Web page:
Bethany Kingsley-Garner, a veteran Scottish Ballet principal who created the role of Cinderella in Hampson’s previous production for the company, was ecstatic at the change. “I couldn’t wait to hold the ball on my own,” she said. In this version, Princess Louise now gets the kind of ballet entrance usually reserved for men: a flamboyant Sergei Prokofiev fanfare heralding her arrival, followed by high-flying jumps.

Kingsley-Garner, who will retire after “Cinders!,” added, “It was about time that I got a chance to lead in that way.”

Similarly, the role of Cinders allows for a level of vulnerability that male ballet dancers rarely learn to portray onstage. “I get to show loads of different emotions — I get to be timid!” said Micchiardi, the first-cast Cinders. “The dream would be that in 20 years, when boys are doing a solo in school, they’ll want to do male Cinders.”

Yet for audiences, the changes will be much milder than a “gender reversal” might lead many to expect. Hampson — who said he had changed about 70% of the choreography from his previous production — primarily wanted to shift the story, rather than to challenge the technical divide between men and women. His male Cinders isn’t on pointe and the Princess isn’t asked to lift her partner.

“Is a woman doing a tour en l’air going to add to the story?” he asked, referring to a step typically reserved for men.

Over the run of “Cinders!,” male Cinders/Princess and female Cinders/Prince pairings are set to alternate, with some dancers playing two roles: Jessica Fyfe, the first-cast Princess, will also perform the title role in later performances. And when she switches to Cinders, she won’t be performing all-new choreography. The pas de deux and some variations remain the same regardless of the gender combination. “It’s been quite mind-bending sometimes,” Fyfe said with a smile.

As the Princess, Fyfe is swept by her male partner into the same lifts and turns as female Cinders — yet she has to bring different intentions to them, to give the sense that she is leading. In a rehearsal, Hampson spent time finessing a section in which Fyfe drapes an arm over her Cinders’ shoulder, while he spins her around in an arabesque.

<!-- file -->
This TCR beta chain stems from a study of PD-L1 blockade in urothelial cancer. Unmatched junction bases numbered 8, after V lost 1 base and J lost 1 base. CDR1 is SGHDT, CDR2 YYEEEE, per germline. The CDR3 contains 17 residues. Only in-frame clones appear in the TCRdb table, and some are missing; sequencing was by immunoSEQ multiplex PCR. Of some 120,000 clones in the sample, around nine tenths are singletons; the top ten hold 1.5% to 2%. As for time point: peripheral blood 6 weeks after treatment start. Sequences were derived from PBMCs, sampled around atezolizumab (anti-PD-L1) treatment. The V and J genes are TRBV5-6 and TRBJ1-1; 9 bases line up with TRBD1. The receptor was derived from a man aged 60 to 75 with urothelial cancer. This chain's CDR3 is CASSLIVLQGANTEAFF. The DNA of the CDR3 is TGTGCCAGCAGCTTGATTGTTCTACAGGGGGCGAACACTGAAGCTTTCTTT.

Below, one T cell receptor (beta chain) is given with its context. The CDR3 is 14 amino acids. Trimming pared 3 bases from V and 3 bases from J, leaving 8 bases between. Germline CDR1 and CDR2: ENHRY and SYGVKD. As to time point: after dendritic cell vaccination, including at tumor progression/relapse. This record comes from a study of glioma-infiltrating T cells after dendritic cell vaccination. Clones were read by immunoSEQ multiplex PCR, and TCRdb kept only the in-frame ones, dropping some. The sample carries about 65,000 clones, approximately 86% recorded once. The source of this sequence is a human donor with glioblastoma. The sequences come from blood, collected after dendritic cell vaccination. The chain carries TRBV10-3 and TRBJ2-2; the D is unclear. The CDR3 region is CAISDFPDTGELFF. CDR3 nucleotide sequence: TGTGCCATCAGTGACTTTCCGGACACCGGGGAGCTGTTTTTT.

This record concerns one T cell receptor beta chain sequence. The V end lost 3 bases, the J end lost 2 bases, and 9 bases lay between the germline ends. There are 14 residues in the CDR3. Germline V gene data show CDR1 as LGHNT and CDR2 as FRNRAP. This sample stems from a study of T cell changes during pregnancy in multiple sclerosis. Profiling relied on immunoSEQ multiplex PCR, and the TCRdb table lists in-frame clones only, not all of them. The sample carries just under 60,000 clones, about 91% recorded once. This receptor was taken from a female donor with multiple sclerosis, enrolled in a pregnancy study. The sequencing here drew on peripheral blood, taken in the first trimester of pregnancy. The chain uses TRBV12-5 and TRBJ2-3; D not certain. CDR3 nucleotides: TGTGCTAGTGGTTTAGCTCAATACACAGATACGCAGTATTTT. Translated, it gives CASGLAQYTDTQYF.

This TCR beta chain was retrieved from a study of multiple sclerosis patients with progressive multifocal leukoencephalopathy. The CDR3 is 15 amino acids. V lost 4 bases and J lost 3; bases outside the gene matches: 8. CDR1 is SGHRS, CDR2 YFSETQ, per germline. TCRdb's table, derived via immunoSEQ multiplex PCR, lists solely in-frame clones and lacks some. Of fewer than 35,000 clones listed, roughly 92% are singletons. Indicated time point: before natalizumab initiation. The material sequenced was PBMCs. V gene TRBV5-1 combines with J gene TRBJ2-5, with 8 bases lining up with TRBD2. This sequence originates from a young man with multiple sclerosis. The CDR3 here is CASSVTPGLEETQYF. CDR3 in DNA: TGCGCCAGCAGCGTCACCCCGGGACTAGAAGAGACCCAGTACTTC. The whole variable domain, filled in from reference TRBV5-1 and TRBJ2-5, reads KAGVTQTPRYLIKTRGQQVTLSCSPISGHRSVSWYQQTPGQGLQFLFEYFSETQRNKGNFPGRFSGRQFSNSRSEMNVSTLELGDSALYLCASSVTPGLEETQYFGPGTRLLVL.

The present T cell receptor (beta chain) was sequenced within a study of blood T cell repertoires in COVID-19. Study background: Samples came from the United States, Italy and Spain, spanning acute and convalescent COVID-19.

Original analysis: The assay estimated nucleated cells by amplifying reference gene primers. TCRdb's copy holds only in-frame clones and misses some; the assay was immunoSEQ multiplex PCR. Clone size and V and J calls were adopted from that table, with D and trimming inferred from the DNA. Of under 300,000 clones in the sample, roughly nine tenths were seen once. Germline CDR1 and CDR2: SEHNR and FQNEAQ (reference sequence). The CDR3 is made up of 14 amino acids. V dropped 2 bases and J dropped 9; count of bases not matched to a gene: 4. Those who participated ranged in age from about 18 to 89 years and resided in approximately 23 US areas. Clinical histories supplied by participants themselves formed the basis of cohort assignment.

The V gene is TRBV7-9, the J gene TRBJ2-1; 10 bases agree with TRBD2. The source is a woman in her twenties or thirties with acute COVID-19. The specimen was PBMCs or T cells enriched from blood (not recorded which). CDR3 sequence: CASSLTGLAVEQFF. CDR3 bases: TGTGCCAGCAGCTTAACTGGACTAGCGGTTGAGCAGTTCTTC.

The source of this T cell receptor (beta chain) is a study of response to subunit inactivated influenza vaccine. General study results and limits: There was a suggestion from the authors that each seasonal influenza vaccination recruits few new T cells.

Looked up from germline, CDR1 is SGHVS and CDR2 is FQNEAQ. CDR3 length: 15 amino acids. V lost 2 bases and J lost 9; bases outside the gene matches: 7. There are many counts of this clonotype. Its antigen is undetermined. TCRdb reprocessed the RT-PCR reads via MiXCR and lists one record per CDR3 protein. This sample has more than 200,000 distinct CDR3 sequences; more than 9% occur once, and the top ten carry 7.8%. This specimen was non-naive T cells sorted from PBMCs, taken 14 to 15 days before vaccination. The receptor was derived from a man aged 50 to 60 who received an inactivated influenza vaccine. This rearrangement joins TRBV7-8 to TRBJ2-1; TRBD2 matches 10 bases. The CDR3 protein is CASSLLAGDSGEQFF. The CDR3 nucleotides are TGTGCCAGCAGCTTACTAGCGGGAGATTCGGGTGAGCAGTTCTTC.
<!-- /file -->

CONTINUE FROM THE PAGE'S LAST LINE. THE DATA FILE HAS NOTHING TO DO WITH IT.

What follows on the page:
“We had this idea that the promenade came from her, pushing from the arm over the shoulder,” Hampson told the dancers. “It’s gone back to being reactive.” Fyfe and Micchiardi repeated the sequence several times, trying to hide the fact that Micchiardi does a lot of the physical leading.

“I’m trying to get to the point where the Princess instigates movements, where she drives the floor pattern,” Hampson said later in his office. “It’s really challenging me as a choreographer. I hadn’t fully realized that there are some tropes that I go to that I’ve not questioned enough.”

Micchiardi, who worked closely with Hampson and Fyfe to create the new-look lead roles, said they were all still figuring it out. “Maybe in 20 years’ time, pas de deux will be different, with the woman being more active,” he said.

As for the glass slipper, the female Cinders leave a pointe shoe behind as they flee the ball, and the male Cinders will leave a soft ballet shoe adorned with jewels. The change had a domino effect on casting: In most versions, the Prince comes to Cinderella’s home only so the stepsisters can try the “slipper” on. To solve that narrative roadblock, Hampson added a stepbrother, Tarquin, who tries on Cinders’ jeweled shoe.

Tarquin may not win the Princess’ hand, but he has his own happy ending: a same-sex romance with a duke from her court. Harvey Littlefield, 23, who identifies as gender queer, said being cast as the duke was the first time they have been able to play a gay character in ballet; there are next to none in the repertoire. “It feels like I can put myself fully into it,” they said. “It was quite a hopeful moment.”

Like Littlefield, Fyfe and Micchiardi said they were inspired by the creation process. “A lot of ballet companies are going down a more contemporary route to create new works, but this is very classical,” Fyfe said of “Cinders!” “And I think that’s one of the hardest things to do at the moment — to keep that classicism, but bring it into this century.”

“It makes you fall in love with the art form all over again,” Micchiardi said.

And Hampson is now certain that other classics can be given a similar treatment. “It’s doable for every ballet,” he said. “I can’t see why it wouldn’t be, because we’re telling the human condition story. I just know as a little boy, I would have loved to have seen this show.”

This article originally appeared in The New York Times.